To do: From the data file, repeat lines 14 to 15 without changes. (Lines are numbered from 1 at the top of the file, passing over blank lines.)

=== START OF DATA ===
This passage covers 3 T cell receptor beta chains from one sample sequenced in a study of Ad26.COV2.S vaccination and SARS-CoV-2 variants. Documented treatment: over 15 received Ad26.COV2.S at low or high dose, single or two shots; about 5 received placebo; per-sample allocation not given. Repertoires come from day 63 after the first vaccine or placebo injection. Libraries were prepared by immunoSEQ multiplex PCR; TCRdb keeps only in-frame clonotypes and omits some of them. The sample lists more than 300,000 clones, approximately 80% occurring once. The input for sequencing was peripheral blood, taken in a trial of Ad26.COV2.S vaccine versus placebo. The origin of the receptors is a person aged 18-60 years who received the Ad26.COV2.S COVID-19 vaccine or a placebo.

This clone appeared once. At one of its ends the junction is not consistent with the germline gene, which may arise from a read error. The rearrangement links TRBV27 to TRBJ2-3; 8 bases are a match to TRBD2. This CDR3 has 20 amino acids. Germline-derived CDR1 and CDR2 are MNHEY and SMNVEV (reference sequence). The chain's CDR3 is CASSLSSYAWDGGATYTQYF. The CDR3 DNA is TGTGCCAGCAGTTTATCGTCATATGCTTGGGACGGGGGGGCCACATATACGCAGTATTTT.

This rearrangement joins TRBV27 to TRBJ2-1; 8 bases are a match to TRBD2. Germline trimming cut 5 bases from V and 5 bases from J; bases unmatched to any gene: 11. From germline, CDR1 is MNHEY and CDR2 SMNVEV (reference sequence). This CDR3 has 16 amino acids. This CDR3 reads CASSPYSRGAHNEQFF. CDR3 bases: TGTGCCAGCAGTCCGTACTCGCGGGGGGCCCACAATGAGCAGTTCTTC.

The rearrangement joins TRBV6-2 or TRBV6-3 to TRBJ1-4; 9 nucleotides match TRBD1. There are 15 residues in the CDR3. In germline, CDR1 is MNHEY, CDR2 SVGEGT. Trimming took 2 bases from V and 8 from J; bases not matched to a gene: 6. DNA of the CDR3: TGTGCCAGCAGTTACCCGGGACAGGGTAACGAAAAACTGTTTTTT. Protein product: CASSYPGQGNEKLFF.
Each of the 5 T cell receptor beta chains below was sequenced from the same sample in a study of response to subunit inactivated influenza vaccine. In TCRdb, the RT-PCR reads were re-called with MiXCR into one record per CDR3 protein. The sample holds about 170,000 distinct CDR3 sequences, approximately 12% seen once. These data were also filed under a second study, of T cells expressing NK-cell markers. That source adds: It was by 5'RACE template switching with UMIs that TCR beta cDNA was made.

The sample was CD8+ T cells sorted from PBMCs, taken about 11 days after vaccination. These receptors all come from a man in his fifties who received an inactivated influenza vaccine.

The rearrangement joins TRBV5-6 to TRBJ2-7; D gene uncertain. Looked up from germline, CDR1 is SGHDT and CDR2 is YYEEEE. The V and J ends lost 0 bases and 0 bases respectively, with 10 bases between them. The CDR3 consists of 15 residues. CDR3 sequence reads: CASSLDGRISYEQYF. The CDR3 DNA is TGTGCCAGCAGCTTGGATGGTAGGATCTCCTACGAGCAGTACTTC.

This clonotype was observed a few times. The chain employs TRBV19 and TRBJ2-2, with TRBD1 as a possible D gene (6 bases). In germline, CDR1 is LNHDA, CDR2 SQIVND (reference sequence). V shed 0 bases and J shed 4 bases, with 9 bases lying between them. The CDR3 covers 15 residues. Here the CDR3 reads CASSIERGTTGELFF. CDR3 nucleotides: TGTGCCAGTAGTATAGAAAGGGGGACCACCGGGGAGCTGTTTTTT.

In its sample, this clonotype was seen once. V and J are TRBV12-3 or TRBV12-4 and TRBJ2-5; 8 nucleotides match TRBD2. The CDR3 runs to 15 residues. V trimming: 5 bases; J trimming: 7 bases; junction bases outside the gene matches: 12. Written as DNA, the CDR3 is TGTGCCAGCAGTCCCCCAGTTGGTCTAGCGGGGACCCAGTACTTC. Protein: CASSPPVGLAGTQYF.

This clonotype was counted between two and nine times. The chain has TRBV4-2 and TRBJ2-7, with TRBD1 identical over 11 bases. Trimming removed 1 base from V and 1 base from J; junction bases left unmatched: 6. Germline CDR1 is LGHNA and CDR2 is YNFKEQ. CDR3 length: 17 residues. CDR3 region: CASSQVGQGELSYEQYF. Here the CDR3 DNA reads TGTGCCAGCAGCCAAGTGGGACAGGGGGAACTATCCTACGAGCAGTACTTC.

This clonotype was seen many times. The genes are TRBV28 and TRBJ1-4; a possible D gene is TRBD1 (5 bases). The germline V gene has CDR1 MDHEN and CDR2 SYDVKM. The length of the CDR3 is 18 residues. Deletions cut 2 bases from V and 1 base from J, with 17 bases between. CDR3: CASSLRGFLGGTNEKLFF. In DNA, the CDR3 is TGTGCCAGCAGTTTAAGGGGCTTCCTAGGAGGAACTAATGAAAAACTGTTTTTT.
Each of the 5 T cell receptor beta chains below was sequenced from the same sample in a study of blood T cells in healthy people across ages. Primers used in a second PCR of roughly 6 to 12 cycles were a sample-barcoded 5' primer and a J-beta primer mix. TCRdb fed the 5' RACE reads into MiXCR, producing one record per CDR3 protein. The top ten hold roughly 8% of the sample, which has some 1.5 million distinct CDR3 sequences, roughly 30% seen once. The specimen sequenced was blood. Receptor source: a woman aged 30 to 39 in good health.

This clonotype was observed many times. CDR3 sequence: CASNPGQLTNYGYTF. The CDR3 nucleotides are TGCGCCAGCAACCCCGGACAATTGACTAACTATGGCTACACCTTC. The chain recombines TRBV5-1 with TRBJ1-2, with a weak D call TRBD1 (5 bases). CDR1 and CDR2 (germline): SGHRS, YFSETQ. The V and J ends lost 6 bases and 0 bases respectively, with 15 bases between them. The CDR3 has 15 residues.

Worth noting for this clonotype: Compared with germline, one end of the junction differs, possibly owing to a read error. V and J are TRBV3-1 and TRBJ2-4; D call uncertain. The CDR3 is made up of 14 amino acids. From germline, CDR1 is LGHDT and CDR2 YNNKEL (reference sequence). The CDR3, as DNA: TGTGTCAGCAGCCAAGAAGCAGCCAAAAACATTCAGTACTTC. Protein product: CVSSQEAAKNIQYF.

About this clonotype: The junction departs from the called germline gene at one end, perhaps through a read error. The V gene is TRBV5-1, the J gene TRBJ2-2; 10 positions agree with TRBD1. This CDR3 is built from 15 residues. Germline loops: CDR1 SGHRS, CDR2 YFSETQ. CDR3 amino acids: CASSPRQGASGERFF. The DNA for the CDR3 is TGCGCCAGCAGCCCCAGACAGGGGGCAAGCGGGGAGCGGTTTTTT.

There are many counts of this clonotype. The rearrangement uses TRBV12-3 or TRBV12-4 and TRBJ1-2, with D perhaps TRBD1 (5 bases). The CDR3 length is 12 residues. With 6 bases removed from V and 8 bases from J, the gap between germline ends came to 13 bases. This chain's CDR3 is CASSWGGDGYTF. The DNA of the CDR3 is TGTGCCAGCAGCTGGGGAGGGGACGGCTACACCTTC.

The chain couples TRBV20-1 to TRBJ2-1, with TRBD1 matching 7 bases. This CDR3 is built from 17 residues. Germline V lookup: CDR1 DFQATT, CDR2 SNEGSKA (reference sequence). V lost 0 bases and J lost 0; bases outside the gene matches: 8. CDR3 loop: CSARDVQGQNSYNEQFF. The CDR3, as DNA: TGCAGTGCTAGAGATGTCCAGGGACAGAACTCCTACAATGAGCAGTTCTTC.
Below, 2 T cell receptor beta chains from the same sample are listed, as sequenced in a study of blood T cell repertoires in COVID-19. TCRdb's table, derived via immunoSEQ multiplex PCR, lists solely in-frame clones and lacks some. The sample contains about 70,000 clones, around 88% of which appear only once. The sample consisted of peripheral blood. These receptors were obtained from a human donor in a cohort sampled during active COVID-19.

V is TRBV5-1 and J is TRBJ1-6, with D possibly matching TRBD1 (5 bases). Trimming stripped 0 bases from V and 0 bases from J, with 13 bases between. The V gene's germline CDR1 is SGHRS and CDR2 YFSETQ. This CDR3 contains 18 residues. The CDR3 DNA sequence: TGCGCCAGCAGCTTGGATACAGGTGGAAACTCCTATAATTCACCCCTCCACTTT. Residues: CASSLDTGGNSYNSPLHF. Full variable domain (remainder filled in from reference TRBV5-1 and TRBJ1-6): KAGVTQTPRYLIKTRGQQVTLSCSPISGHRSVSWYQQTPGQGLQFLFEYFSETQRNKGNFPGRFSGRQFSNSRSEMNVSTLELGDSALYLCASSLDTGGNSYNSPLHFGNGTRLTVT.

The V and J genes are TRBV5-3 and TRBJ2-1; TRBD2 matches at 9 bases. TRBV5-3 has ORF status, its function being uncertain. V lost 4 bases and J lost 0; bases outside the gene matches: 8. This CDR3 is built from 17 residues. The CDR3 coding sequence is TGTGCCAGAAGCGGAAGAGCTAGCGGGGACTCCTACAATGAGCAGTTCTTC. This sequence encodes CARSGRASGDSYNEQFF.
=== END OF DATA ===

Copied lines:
Worth noting for this clonotype: Compared with germline, one end of the junction differs, possibly owing to a read error. V and J are TRBV3-1 and TRBJ2-4; D call uncertain. The CDR3 is made up of 14 amino acids. From germline, CDR1 is LGHDT and CDR2 YNNKEL (reference sequence). The CDR3, as DNA: TGTGTCAGCAGCCAAGAAGCAGCCAAAAACATTCAGTACTTC. Protein product: CVSSQEAAKNIQYF.

About this clonotype: The junction departs from the called germline gene at one end, perhaps through a read error. The V gene is TRBV5-1, the J gene TRBJ2-2; 10 positions agree with TRBD1. This CDR3 is built from 15 residues. Germline loops: CDR1 SGHRS, CDR2 YFSETQ. CDR3 amino acids: CASSPRQGASGERFF. The DNA for the CDR3 is TGCGCCAGCAGCCCCAGACAGGGGGCAAGCGGGGAGCGGTTTTTT.